10.Democracy under our Constitution is founded upon the rule of law. The "rule of law", reduced to its basics, requires everything to be done according to law; and such law must provide for recognised rules and principles which do not allow for the arbitrary exercise of discretionary power. The rule of law has been contrasted with arbitrariness. Underlying the rule of law is an assumption of justice and fairness that should accompany its application.
11.It is inherent in the rule of law that nobody is above the law and that disputes as to the legality of acts (whether of a government or person) are to be decided by judges who are wholly independent of the executive. In a country such as ours, where a written constitution is the supreme law, it is the function of judges to safeguard and protect the fundamental freedoms provided to the individuals by the constitution. Laws should be so interpreted as to promote those freedoms so that they may be exercised freely.
Sadly, recent instances of persons being charged by the court for perceived contempt of court or for expressing legitimate views have shown the lack of sympathy on the part of judges for these freedoms, in particular, the freedom of speech. Granted that these freedoms cannot be absolute but must be subject to restrictions, it is still the bounden duty of the courts to ensure that these restrictions are not such as to render these freedoms illusory.
Thus, the warning reported in the newspapers to have been given by the Court of Appeal earlier this year when increasing the sentence on Lim Guan Eng, from a fine to a term of imprisonment of eighteen months, that it was sending out a message that no one should criticise the judiciary was misconceived in a society which professes to believe and practise the rule of law. The message clearly has the effect of discouraging anyone from speaking at all against the judiciary. Is the judiciary beyond criticism when even His Majesty the Yang di-Pertuan Agong and their Highnesses the Rulers are not? It has long been accepted that a fair, reasonable and legitimate criticism of any act or conduct of a judge in his judicial capacity or any proper and fair comment on any decision given by him is permitted.
12.The Attorney-General, as another institution involved in the administration of justice, also has a crucial role to play in a democracy. He is the first law officer of the country and is the guardian and protector of public interest. It has, however, been observed again and again that he has misconstrued his function. In the investigation into the allegations made by the underaged girl involving the former Chief Minister of Melaka, Tan Sri Rahim Thamby Chik, he went to the extent of exposing her admissions of sexual involvement with other persons in order to discredit her complaint. In spite of successfully prosecuting those persons on the girl's admissions, the Attorney-General chose not to believe her on her complaint against Tan Sri Rahim Thamby Chik. Recently, the Attorney-General published a set of guidelines setting out the basis for his deciding whether to prosecute or not. It is hoped that these guidelines will provide more transparency and will help improve the Attorney-General's image in the eyes of the public.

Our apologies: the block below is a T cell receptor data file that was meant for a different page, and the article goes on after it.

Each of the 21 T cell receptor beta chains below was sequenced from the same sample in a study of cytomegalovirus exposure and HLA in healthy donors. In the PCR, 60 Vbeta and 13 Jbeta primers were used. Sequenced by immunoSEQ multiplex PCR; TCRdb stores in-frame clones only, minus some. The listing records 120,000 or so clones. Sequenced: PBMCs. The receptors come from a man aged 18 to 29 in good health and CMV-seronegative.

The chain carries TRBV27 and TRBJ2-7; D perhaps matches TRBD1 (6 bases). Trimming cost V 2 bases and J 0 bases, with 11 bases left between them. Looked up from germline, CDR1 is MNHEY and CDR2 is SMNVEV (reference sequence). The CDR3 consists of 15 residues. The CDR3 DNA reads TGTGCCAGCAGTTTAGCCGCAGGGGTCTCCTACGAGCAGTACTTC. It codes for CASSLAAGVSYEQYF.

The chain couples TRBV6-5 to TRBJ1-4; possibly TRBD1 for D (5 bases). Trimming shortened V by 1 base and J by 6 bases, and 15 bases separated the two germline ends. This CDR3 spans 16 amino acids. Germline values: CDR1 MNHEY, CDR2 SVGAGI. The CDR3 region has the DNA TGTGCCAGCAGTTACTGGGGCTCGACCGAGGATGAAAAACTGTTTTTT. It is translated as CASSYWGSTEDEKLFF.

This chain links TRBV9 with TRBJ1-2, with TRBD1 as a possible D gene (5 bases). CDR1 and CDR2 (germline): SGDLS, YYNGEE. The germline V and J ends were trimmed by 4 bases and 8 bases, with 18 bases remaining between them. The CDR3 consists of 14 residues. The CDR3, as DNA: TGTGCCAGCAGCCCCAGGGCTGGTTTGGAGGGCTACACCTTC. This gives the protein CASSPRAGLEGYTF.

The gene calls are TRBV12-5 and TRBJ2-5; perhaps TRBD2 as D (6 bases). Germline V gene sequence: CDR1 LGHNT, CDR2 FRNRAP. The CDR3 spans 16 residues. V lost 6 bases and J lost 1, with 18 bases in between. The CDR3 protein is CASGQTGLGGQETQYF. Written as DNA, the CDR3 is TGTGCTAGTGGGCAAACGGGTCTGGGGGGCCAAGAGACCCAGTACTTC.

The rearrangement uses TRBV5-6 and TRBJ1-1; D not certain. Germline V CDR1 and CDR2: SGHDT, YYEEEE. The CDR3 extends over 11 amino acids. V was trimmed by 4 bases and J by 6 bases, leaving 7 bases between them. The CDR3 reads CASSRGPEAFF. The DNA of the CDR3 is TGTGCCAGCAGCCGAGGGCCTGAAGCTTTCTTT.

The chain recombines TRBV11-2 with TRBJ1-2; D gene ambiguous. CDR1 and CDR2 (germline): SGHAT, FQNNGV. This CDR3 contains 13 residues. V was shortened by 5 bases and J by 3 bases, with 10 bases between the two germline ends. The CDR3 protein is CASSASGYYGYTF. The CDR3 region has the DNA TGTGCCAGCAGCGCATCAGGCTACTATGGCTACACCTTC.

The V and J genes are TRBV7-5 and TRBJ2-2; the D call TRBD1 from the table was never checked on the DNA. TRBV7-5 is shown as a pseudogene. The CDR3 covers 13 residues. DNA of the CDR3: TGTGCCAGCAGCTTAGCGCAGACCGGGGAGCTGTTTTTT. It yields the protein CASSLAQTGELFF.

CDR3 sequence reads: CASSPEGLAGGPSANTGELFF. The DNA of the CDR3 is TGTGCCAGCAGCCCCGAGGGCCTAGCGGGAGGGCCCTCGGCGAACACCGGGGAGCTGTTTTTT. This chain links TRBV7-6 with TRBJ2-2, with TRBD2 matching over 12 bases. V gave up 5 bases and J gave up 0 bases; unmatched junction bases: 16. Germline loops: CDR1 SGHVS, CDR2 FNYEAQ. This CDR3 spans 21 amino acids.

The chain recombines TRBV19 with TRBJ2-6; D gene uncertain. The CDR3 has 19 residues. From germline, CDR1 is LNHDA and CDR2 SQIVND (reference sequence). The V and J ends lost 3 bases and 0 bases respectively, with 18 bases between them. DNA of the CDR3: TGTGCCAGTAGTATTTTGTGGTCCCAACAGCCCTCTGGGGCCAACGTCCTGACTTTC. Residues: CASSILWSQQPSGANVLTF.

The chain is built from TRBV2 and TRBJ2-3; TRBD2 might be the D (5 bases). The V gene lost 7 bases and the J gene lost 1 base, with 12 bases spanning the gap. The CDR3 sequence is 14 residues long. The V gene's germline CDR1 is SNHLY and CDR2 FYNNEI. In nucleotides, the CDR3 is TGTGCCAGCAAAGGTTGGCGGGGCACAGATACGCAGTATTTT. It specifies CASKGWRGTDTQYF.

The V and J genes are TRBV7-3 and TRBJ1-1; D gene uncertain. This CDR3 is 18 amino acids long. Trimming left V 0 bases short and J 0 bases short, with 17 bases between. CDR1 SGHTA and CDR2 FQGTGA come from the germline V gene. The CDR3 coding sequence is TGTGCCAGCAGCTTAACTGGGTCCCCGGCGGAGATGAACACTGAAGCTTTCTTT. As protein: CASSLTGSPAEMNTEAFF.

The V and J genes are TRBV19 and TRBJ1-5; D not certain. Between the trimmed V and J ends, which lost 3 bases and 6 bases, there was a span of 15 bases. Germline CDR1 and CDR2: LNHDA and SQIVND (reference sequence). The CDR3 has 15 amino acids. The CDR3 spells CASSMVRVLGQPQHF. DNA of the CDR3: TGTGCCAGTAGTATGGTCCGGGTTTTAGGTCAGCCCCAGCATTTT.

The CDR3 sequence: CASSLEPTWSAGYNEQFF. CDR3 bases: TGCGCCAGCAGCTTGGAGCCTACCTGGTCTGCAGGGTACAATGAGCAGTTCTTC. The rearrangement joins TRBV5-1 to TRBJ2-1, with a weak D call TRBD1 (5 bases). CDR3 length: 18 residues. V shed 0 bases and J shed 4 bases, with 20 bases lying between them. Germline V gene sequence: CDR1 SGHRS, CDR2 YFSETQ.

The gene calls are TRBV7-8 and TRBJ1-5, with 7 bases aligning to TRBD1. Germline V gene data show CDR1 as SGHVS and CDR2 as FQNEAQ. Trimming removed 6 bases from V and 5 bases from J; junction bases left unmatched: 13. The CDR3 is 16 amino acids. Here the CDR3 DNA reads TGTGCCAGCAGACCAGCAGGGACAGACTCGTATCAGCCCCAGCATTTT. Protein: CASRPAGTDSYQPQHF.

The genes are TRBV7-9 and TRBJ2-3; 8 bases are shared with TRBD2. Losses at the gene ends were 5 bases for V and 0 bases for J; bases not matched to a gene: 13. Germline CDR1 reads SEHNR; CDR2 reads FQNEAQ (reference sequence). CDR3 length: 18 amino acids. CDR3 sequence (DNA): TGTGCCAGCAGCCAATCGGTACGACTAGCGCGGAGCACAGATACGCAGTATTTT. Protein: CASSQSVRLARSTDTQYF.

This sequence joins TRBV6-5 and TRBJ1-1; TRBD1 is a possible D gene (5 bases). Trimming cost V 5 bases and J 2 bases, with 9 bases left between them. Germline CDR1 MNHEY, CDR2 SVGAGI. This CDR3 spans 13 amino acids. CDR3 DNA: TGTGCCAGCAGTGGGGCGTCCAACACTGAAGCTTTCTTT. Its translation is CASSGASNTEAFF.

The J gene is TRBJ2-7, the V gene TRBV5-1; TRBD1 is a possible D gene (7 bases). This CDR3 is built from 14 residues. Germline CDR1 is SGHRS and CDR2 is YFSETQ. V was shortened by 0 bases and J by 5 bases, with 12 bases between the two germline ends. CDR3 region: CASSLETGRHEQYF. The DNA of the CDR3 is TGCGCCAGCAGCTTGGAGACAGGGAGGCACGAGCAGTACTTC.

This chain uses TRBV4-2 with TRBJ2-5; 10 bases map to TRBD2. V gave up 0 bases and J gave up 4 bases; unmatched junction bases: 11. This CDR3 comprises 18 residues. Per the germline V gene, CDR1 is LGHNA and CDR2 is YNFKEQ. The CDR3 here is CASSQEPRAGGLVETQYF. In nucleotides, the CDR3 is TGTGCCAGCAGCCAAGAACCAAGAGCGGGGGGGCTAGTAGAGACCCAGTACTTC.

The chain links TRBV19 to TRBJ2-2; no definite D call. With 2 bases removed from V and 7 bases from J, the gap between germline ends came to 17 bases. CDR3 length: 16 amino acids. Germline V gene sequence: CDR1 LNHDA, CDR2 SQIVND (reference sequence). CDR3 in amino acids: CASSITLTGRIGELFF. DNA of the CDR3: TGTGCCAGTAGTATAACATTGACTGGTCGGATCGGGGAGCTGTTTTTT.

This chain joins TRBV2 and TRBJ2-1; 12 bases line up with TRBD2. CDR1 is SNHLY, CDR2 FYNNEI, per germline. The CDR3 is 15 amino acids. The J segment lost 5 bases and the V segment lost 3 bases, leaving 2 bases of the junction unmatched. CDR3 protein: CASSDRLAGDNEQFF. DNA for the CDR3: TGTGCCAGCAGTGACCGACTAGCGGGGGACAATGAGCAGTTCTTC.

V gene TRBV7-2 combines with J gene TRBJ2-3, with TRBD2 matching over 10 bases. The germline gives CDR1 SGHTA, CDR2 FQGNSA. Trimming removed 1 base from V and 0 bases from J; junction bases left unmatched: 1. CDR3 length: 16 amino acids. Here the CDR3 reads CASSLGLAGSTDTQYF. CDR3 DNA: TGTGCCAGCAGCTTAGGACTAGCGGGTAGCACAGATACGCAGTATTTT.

13.The police also play a crucial role in maintaining law and order, and society depends on them for upholding the rule of law. It is the duty of the police to invoke their power of arrest and detention to investigate commission of crimes alleged to have been committed. However, their resort to invoking section 73 of the Internal Security Act for reasons which are not envisaged by the Act is becoming more frequent. On many occasions they have publicly issued threats to use that power against persons suspected of having committed various offences which have no relation to issues of national security; ie cloning of hand phones and Internet rumour-mongering.
The police should refrain from continuing to invoke the power under the Internal Security Act. On 24th December 1989, the Malaysian Government concluded a treaty with the Communist Party of Malaya in Bangkok following which the Communist insurgency ceased altogether. Thereafter the basis for the existence of the Act has ceased to exist. In any case, the Act was not promulgated in order to enable the police to deal with persons suspected of having committed a defined offence (not being an offence under the Act) but against whom no evidence could be obtained. It is a person's fundamental right in a society subscribing to the rule of law to be free from arbitrary arrests and detention.